# File parsing code in C++

I'm processing about 3.5gb/15minutes, and I was wondering if I could get this down to a better time...

Note that this is for a very specific CSV file, so I am not concerned about generality - only speed of implementation and optimization.

int main(int argc, char *argv[]) {
std::string filename;
std::cout << "Please type the file name: " << std::endl;
std::cin >> filename;

std::string ticker;
std::cout << "Please enter the ticker: " << std::endl;
std::cin >> ticker;

std::ifstream instream(filename.c_str());

std::string bid_filename = ticker + "_BID.NIT";

std::ofstream bidstream(bid_filename.c_str());

std::string line;
std::getline(instream,line);

while(std::getline(instream,line))
{
std::stringstream lineStream(line);
std::string cell;
std::string new_line;
std::vector<std::string> my_str_vec;
while(std::getline(lineStream,cell,','))
{
my_str_vec.push_back(cell);
//new_line.append(cell.append(";"));
}
// works on date
std::string my_date = my_str_vec[0];
std::string::iterator my_iter;
std::string processed_date = "";
for(my_iter = my_date.begin(); my_iter != my_date.end(); ++my_iter) {
if(std::isalnum(*my_iter) || *my_iter == ' ')
processed_date.append(1,(*my_iter));
}

my_str_vec[0] = processed_date;

std::vector<std::string>::iterator my_vec_iter;
for(my_vec_iter = my_str_vec.begin() + 1; my_vec_iter != my_str_vec.end(); ++my_vec_iter) {
std::string my_semicol = ";";
*my_vec_iter = my_semicol.append(*my_vec_iter);
}

askstream << my_str_vec[0] << my_str_vec[1] << my_str_vec[3] << std::endl;
bidstream << my_str_vec[0] << my_str_vec[2] << my_str_vec[4] << std::endl;
}

bidstream.close();

return 0;
}


First off streams and specifically the stream operators >> and << are designed for robustness not speed. They make the code harder to write incorrectly (and provide some local specific conversions) that make expensive in terms of using (consider changing to C fscanf() if speed is paramount).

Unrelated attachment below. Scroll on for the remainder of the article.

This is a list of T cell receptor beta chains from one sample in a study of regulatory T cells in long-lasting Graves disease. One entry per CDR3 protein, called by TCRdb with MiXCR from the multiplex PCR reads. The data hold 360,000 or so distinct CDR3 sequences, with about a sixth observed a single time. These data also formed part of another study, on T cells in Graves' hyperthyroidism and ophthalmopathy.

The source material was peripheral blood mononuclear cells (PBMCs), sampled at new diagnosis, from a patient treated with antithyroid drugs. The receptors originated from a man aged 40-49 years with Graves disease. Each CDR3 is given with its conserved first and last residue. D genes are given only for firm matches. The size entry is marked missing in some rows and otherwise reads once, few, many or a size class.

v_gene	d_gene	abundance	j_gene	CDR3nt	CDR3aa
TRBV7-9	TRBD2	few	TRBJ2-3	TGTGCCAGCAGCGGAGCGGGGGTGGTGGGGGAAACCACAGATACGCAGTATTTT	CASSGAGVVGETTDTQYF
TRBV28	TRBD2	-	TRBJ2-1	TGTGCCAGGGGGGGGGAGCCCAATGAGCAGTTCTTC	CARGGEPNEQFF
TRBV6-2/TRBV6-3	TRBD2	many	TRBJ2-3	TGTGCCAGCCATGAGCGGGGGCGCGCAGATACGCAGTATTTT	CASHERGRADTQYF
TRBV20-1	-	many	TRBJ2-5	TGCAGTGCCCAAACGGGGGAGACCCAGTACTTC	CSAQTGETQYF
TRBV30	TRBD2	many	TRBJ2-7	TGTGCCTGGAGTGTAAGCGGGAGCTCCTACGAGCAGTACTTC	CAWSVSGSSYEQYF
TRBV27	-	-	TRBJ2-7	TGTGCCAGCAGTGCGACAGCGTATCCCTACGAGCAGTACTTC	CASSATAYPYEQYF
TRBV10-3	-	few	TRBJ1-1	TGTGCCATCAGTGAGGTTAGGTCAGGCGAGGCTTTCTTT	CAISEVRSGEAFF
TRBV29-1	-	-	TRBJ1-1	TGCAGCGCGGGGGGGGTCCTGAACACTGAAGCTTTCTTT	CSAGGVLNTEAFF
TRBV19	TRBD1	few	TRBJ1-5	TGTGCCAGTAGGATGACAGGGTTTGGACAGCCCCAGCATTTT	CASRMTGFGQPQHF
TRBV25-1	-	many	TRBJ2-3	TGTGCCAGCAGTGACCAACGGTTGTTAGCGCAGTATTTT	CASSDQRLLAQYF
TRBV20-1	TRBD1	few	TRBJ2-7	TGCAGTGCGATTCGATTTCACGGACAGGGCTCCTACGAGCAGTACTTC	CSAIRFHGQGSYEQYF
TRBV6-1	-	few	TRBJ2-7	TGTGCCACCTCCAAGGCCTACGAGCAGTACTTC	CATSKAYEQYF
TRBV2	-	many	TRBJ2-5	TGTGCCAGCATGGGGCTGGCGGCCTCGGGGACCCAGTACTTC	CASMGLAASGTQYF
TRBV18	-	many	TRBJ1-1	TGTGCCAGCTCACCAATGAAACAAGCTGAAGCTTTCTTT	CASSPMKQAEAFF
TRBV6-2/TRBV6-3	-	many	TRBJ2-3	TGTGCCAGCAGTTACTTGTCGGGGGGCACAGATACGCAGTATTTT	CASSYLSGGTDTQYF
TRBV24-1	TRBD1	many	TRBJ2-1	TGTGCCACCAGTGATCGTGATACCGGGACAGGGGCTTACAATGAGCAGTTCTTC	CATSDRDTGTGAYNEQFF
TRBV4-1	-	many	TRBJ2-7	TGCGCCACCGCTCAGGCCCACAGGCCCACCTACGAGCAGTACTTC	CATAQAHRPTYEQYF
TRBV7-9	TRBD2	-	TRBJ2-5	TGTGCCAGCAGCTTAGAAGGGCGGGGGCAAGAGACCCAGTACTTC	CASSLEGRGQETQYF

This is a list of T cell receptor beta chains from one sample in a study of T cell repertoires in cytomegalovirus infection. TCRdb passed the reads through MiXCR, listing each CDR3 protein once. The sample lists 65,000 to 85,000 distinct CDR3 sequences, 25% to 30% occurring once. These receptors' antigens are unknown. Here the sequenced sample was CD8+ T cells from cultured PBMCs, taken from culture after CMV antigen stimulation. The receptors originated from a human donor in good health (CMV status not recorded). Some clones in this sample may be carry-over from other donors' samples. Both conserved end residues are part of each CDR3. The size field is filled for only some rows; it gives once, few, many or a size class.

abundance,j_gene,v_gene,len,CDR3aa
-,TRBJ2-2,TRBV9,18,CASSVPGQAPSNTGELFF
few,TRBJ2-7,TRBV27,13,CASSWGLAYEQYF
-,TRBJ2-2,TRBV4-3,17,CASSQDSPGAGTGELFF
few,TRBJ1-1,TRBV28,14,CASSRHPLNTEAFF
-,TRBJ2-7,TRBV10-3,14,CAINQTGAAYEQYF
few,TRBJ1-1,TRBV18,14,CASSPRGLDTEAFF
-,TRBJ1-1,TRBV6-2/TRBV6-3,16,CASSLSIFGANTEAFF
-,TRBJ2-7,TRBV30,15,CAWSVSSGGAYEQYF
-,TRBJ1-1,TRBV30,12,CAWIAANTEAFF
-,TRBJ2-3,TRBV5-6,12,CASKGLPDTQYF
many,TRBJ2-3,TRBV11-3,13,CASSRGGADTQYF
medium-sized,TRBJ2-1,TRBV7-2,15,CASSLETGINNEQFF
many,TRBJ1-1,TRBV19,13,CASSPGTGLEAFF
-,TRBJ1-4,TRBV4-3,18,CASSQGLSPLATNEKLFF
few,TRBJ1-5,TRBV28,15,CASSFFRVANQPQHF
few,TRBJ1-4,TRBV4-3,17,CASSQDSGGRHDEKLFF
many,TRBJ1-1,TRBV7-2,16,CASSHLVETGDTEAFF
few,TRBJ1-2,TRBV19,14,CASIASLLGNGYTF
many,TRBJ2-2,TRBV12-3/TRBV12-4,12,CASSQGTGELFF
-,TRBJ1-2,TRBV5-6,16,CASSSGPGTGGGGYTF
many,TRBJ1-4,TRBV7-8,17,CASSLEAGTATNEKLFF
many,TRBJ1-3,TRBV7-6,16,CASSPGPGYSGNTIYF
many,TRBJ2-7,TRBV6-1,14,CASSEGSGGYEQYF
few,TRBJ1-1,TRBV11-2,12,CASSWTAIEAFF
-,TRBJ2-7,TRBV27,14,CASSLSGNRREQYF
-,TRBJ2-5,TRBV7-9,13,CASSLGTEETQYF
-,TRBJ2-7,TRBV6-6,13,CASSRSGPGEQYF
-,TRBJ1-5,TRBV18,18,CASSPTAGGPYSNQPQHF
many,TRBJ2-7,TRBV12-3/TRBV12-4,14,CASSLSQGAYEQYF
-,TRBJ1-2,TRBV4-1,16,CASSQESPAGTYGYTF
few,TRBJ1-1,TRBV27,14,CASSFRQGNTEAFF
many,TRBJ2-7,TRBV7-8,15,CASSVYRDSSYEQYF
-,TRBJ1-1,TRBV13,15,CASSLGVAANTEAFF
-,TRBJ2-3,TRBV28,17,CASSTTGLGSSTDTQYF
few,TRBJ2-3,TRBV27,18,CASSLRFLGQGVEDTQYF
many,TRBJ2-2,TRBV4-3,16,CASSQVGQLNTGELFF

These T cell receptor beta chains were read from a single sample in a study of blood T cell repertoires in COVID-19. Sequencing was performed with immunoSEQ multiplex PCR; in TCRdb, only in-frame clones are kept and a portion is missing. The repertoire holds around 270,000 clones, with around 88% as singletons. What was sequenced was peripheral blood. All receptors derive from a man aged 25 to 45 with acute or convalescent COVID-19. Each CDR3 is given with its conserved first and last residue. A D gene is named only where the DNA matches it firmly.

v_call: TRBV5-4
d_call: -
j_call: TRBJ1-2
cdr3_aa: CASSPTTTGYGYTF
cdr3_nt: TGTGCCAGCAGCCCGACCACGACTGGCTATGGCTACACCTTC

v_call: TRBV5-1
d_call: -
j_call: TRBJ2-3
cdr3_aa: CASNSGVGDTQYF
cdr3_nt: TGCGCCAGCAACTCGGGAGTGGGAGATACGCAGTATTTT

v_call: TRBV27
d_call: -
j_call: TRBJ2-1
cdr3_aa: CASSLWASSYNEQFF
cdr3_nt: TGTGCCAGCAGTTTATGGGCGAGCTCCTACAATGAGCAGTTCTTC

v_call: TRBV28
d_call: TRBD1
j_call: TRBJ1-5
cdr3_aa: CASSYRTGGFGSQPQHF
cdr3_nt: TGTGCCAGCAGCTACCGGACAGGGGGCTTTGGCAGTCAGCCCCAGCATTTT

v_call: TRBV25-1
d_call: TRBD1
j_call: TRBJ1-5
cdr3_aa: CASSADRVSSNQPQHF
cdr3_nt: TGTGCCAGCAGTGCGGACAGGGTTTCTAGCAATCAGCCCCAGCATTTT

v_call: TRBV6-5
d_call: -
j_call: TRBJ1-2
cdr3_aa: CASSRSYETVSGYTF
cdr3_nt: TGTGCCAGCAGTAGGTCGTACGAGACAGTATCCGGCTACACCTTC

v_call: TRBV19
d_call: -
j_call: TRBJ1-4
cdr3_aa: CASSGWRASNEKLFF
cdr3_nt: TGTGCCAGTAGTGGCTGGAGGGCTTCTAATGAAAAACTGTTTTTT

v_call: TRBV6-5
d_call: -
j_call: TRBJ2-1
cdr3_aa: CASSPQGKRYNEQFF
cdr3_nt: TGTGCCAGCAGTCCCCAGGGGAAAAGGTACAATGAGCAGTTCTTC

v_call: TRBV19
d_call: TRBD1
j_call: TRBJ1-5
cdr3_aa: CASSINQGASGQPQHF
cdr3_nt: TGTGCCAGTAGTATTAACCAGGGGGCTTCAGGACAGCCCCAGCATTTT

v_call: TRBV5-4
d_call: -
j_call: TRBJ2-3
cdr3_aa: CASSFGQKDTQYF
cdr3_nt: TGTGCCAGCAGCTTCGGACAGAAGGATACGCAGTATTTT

So if speed is you objective streams is not the best choice.

Assuming we are staying with streams (Ask another question about how to write this in C for speed):

Second delete dead code (it confuses a review) and costs in creation.

    std::string new_line;


### Small Inefficiencies

There is no need to create the cell object each time through the loop create it once outside the loop. (Personally I would leave it in the loop, but if you are going for speed then this is an obvious simple save).

When scanning the date you are making a copy of the value:

    std::string my_date = my_str_vec[0];


No need just make a reference (you can even use a const reference for safety):

    std::string const&   my_date = my_str_vec[0];
//    ^^^^^^


### Use Reserve

Building the string character by character may not be the most efficient way of getting the date (as the string processed_date may be resized on each insert).

    for(my_iter = my_date.begin(); my_iter != my_date.end(); ++my_iter) {
if(std::isalnum(*my_iter) || *my_iter == ' ')
processed_date.append(1,(*my_iter));
}


Use reserve so you know that it is not re-sized internally, then use a standard algorithm for optimal looping:

processed_date.reserve(my_date.size());  // Note: not resize()
std::remove_copy(my_date.begin(), my_date.end(),
std::back_inserter(processed_date),
[](char const& my_char) {return !(std::isalnum(*my_char) || *my_char == ' ');}
);
// Note if you don't have C++0x then lamda is easily replaced by a functor.


### Standard algorithms.

Your code will be optimal when you use the standard algorithms. Its worth learning what is available.

http://www.sgi.com/tech/stl/table_of_contents.html
See section 5

I showed you how to copy all but the characters you want. But there is one to remove all elements in-place. I'll let you experiment.

As a rule of thumb, parsing in a compiled language should be I/O bound. In other words, it shouldn't take much longer to parse the file than it takes to just copy it by any method.

Here's how I optimize code. I'm not looking for "slow routines". I want a much finer level of granularity.